by Patrick G Horneker (phorneker)
The past three months brought a lot to the Linux world, namely some new
distributions, new tablet and smartphone operating systems (all built on the
Linux kernel), giving some real competition to Android (and to iOS and Windows
Thankfully, the world did not end on December 21st as some predicted. However,
the world of Windows did end in October … with the introduction of Windows
The latter event did have some profound changes to the world of Linux, namely
for new machines that incorporate the UEFI specification, and what needs to be
done to new machines to be able to install PCLinuxOS. This means that in order
to install PCLinuxOS, the user would have to take the extra step to disable UEFI
before attempting to boot PCLinuxOS. Alternately, we would have to include a
bootloader program such as Shim (http://mjg59.dreamwidth.org/20303.
html) as well as GRUB 2 on the ISO image.
Predictions for 2013
The following are my predictions for PCLinuxOS for 2013:
Anything specific to GNOME 3 will be removed from the repositories, and
replaced with equivalents from the Gnome Legacy project, effectively continuing
support for GNOME 2.
Cinnamon and MATE will be implemented as desktops and included in the repos
in separate directories, not unlike what we do with KDE and Xfce as desktops.
A bootloader such as Shim will be included in the repository to allow
installation of PCLinuxOS on Windows 8 certified desktops and laptops, getting
around the UEFI problem.
The 64-bit version of PCLinuxOS will finally be released.
MariaDB will replace MySQL in the repositories.
OpenJDK will replace Oracle Java in the repositories.
A version of PCLinuxOS for ARM devices such as the Raspberry Pi will be
implemented. We can already install PCLinuxOS on memory cards and USB flash
drives, so such an implementation is possible. However, do not expect a version
of PCLinuxOS to work on smartphones.
New ISOs will be available for direct download in addition to torrents.
However, they will be installable on blank DVDs, flash drives and memory cards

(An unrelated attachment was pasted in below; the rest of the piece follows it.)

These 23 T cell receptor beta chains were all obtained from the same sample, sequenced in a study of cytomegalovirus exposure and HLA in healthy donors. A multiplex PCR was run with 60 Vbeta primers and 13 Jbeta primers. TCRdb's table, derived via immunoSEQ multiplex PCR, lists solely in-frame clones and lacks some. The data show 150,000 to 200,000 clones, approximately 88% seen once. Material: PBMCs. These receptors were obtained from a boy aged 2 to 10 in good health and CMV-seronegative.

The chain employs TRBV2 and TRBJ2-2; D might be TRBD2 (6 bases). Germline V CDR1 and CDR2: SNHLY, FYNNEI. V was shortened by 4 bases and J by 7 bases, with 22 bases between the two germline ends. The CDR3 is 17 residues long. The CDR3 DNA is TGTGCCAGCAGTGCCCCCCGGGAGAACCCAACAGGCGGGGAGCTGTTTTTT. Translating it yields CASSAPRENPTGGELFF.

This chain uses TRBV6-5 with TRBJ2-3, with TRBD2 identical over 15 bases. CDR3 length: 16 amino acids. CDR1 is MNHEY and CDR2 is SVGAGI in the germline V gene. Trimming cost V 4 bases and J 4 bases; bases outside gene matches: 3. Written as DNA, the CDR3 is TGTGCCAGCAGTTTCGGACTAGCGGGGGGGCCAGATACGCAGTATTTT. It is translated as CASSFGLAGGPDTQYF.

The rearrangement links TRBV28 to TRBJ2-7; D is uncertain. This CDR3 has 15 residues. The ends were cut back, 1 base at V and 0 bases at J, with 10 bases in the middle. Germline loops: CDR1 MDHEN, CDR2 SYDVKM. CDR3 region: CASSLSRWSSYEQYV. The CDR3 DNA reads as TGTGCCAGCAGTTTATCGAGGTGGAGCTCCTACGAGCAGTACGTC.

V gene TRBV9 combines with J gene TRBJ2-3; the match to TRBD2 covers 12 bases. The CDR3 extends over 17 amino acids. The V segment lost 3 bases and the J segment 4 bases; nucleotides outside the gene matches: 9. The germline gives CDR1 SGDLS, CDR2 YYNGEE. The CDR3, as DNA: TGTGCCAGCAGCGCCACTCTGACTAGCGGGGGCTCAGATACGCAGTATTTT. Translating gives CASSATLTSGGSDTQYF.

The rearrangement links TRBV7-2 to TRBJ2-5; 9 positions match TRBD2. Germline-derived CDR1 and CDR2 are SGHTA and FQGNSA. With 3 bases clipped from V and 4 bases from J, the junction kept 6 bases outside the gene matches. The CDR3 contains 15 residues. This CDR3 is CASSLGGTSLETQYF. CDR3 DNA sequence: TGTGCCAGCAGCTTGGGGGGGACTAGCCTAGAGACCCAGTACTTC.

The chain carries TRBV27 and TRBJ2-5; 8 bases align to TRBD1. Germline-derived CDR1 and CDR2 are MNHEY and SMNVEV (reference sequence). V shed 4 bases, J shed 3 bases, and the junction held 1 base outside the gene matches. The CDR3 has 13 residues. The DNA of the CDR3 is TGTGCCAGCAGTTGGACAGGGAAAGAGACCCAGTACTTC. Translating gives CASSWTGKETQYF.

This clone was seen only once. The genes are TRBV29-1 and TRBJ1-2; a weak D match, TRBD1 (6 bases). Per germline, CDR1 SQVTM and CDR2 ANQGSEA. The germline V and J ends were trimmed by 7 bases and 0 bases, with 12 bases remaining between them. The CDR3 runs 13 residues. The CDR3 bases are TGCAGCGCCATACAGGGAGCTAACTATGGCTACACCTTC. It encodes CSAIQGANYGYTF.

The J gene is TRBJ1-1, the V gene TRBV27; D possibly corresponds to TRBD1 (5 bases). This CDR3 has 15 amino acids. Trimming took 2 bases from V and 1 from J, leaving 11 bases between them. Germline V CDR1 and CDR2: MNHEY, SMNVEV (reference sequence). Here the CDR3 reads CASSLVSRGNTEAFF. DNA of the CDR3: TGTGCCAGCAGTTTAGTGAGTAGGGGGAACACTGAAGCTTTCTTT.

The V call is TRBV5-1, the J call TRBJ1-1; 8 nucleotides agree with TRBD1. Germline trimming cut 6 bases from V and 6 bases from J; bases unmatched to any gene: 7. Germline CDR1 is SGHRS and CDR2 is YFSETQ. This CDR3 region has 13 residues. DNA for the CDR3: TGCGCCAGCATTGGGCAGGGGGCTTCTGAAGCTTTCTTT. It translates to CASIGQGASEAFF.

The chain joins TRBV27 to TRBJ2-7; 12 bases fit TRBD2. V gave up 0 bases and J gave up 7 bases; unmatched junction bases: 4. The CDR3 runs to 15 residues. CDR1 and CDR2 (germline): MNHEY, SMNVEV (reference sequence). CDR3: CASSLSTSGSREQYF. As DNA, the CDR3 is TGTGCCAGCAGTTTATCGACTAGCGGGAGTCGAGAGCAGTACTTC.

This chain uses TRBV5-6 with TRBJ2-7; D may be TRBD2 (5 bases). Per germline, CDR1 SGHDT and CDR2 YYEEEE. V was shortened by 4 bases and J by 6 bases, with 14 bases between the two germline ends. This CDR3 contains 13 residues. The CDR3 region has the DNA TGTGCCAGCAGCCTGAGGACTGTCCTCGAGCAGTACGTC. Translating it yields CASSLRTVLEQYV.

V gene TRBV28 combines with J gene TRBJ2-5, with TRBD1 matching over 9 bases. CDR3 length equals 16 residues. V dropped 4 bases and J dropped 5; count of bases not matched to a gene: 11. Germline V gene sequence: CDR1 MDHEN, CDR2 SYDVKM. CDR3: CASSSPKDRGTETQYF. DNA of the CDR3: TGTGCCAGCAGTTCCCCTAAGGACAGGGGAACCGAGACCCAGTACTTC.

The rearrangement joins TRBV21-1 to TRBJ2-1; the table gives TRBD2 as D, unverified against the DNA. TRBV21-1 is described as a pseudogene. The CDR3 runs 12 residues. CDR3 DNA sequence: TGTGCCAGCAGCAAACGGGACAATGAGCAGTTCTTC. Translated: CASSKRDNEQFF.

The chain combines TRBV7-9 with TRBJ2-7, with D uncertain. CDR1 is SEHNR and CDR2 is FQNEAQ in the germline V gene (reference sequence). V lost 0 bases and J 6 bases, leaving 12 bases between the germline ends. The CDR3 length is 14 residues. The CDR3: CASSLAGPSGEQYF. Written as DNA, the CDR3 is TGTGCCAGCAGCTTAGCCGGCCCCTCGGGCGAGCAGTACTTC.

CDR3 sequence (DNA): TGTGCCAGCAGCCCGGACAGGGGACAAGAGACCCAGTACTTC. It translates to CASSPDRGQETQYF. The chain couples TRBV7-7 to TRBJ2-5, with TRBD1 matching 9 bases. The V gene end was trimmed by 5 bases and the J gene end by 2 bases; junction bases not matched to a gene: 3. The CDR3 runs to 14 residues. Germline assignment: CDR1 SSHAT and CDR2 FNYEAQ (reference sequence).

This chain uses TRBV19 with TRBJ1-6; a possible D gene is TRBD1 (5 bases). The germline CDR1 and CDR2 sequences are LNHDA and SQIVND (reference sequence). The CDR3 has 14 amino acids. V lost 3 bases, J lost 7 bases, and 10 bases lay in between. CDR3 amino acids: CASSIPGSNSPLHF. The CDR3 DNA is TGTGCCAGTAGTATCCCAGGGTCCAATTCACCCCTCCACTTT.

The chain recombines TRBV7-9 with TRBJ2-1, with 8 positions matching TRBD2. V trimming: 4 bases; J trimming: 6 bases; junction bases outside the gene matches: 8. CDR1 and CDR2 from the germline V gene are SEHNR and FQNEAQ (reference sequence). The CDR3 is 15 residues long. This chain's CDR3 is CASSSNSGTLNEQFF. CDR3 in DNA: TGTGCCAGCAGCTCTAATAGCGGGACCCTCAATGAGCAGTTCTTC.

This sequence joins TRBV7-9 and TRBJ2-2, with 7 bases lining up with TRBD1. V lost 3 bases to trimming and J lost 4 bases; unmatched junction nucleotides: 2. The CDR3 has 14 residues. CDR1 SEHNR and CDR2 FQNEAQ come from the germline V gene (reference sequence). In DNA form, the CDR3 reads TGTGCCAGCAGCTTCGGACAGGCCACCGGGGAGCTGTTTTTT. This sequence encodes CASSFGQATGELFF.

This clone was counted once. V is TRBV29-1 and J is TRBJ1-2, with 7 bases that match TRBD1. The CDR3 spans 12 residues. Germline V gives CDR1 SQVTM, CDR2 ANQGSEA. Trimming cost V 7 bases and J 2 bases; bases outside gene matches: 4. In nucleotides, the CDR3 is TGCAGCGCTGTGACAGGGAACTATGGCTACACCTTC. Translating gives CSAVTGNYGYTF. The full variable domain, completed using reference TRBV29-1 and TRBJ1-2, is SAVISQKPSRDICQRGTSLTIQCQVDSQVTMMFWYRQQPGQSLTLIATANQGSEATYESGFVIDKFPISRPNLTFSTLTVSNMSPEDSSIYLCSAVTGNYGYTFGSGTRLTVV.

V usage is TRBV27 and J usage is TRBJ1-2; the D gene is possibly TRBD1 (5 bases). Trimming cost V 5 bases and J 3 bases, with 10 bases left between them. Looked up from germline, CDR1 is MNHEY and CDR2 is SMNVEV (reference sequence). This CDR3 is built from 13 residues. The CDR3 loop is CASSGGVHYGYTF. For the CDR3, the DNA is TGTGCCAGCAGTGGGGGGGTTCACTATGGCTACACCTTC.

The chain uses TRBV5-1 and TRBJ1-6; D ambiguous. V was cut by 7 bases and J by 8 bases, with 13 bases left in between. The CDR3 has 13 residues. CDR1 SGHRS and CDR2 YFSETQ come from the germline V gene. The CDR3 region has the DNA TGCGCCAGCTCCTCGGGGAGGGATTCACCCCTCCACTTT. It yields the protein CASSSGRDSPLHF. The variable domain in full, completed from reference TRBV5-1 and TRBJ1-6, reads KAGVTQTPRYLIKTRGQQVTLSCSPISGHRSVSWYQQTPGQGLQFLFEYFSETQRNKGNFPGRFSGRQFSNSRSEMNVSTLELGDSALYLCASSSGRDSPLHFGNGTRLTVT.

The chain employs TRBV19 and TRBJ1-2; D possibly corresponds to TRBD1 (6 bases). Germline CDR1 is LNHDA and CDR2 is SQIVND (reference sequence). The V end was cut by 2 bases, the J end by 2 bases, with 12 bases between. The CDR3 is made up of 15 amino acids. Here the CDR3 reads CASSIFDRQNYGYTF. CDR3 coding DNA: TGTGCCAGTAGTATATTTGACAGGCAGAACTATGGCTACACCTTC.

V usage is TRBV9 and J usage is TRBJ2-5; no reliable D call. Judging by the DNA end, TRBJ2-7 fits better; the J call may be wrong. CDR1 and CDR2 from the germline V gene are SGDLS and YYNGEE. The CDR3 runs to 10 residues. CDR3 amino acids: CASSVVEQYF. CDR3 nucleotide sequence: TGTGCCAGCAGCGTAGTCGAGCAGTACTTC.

as the size of their ISO images will be too big to fit on blank CDs. ISO Images
could incorporate more than one desktop environment, or could be a variant of
Full Monty with XFCE, LXDE, WindowMaker or E17 instead of KDE, hence making the
Full Monty accessible to older hardware.
A new desktop theme will be implemented for 2013.
What We Need To Do for 2013
A number of new distributions have appeared on the Linux scene, many of which
are targeted towards older hardware. What is common to these is the use of
Enlightenment, MATE and GNOME 2 for default desktops. (Thankfully we have kept
GNOME 2 around.)
So how can we get PCLinuxOS to be an attractive option for people wanting to
migrate from Windows 7 or earlier? Last month’s issue already addressed this
issue when it comes to migration from Windows.
But what exactly makes PCLinuxOS stand out from other distributions? This is the
basis on which my predictions were derived. These days, Linux in general is
about much more than replacing the Mac OS-X or Windows desktop. Linux appears in
most everything from gaming consoles, to tablets, to smartphones, to the newest
embedded device: The Raspberry Pi.
We have had some success getting PCLinuxOS onto desktops and laptops. Otherwise,
this distribution would no longer be around for 2013.
We could work on getting PCLinuxOS onto servers, not unlike certain major
distribution vendors. This could come in the form of an “enterprise edition”
ISO, or an ISO without a graphical desktop intended for server installation.
Or... we could produce an ARM version for devices such as the Raspberry Pi, which
has gained significant popularity this past year.
One thing I have learned about 64-bit Linux distributions is that 32-bit
binaries will not run on a 64-bit distribution without 32-bit compatibility
libraries installed. Though many Linux applications can be compiled for 64-bit,
there are some applications and hardware drivers of which there are no 64-bit
Fortunately, the 64-bit version of Wine in the PCLinuxOS repository contains a
32-bit compatibility package that allows 32-bit Windows binaries to run on